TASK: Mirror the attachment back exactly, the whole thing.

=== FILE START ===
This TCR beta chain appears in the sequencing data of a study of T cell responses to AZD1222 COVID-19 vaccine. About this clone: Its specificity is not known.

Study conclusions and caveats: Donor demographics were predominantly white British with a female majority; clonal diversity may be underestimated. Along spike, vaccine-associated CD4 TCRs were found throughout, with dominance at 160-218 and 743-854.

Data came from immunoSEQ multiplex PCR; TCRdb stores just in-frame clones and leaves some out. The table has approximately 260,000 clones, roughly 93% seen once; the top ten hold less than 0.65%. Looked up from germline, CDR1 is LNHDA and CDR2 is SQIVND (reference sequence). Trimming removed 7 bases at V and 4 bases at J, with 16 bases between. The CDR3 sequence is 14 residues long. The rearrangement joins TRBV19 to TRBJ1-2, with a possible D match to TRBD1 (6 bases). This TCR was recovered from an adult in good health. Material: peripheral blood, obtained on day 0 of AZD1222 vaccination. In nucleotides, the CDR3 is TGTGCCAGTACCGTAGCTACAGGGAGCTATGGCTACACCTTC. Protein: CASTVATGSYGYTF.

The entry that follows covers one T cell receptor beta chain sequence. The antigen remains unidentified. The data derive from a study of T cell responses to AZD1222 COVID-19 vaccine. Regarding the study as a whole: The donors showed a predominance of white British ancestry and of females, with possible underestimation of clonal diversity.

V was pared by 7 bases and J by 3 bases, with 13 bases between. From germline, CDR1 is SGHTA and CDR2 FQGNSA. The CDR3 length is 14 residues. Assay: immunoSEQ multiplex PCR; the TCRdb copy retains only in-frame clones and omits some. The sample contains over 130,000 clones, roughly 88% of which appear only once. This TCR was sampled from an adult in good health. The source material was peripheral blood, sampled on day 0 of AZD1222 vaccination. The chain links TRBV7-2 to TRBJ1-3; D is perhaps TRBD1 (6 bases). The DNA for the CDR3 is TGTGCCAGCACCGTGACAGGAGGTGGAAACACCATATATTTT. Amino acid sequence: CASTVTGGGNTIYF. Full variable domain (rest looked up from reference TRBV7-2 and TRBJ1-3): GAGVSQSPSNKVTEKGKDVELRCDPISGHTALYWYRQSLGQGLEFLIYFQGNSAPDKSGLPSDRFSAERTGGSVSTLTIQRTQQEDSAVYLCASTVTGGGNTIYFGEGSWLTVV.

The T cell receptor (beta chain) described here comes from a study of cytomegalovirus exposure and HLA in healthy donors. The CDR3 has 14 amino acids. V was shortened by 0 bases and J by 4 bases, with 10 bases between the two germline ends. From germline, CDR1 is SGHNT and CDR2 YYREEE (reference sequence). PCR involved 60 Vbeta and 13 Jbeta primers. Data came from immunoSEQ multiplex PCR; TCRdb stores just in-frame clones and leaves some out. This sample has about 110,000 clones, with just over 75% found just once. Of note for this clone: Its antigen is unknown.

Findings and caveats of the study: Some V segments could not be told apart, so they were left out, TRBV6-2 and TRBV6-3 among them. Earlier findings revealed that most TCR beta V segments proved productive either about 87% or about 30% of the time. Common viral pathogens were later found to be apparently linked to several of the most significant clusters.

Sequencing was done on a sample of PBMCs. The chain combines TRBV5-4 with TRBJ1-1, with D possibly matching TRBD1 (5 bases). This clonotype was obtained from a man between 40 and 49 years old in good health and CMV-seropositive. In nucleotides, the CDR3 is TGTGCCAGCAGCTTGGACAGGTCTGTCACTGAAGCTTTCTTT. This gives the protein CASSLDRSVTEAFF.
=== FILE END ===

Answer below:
This TCR beta chain appears in the sequencing data of a study of T cell responses to AZD1222 COVID-19 vaccine. About this clone: Its specificity is not known.

Study conclusions and caveats: Donor demographics were predominantly white British with a female majority; clonal diversity may be underestimated. Along spike, vaccine-associated CD4 TCRs were found throughout, with dominance at 160-218 and 743-854.

Data came from immunoSEQ multiplex PCR; TCRdb stores just in-frame clones and leaves some out. The table has approximately 260,000 clones, roughly 93% seen once; the top ten hold less than 0.65%. Looked up from germline, CDR1 is LNHDA and CDR2 is SQIVND (reference sequence). Trimming removed 7 bases at V and 4 bases at J, with 16 bases between. The CDR3 sequence is 14 residues long. The rearrangement joins TRBV19 to TRBJ1-2, with a possible D match to TRBD1 (6 bases). This TCR was recovered from an adult in good health. Material: peripheral blood, obtained on day 0 of AZD1222 vaccination. In nucleotides, the CDR3 is TGTGCCAGTACCGTAGCTACAGGGAGCTATGGCTACACCTTC. Protein: CASTVATGSYGYTF.

The entry that follows covers one T cell receptor beta chain sequence. The antigen remains unidentified. The data derive from a study of T cell responses to AZD1222 COVID-19 vaccine. Regarding the study as a whole: The donors showed a predominance of white British ancestry and of females, with possible underestimation of clonal diversity.

V was pared by 7 bases and J by 3 bases, with 13 bases between. From germline, CDR1 is SGHTA and CDR2 FQGNSA. The CDR3 length is 14 residues. Assay: immunoSEQ multiplex PCR; the TCRdb copy retains only in-frame clones and omits some. The sample contains over 130,000 clones, roughly 88% of which appear only once. This TCR was sampled from an adult in good health. The source material was peripheral blood, sampled on day 0 of AZD1222 vaccination. The chain links TRBV7-2 to TRBJ1-3; D is perhaps TRBD1 (6 bases). The DNA for the CDR3 is TGTGCCAGCACCGTGACAGGAGGTGGAAACACCATATATTTT. Amino acid sequence: CASTVTGGGNTIYF. Full variable domain (rest looked up from reference TRBV7-2 and TRBJ1-3): GAGVSQSPSNKVTEKGKDVELRCDPISGHTALYWYRQSLGQGLEFLIYFQGNSAPDKSGLPSDRFSAERTGGSVSTLTIQRTQQEDSAVYLCASTVTGGGNTIYFGEGSWLTVV.

The T cell receptor (beta chain) described here comes from a study of cytomegalovirus exposure and HLA in healthy donors. The CDR3 has 14 amino acids. V was shortened by 0 bases and J by 4 bases, with 10 bases between the two germline ends. From germline, CDR1 is SGHNT and CDR2 YYREEE (reference sequence). PCR involved 60 Vbeta and 13 Jbeta primers. Data came from immunoSEQ multiplex PCR; TCRdb stores just in-frame clones and leaves some out. This sample has about 110,000 clones, with just over 75% found just once. Of note for this clone: Its antigen is unknown.

Findings and caveats of the study: Some V segments could not be told apart, so they were left out, TRBV6-2 and TRBV6-3 among them. Earlier findings revealed that most TCR beta V segments proved productive either about 87% or about 30% of the time. Common viral pathogens were later found to be apparently linked to several of the most significant clusters.

Sequencing was done on a sample of PBMCs. The chain combines TRBV5-4 with TRBJ1-1, with D possibly matching TRBD1 (5 bases). This clonotype was obtained from a man between 40 and 49 years old in good health and CMV-seropositive. In nucleotides, the CDR3 is TGTGCCAGCAGCTTGGACAGGTCTGTCACTGAAGCTTTCTTT. This gives the protein CASSLDRSVTEAFF.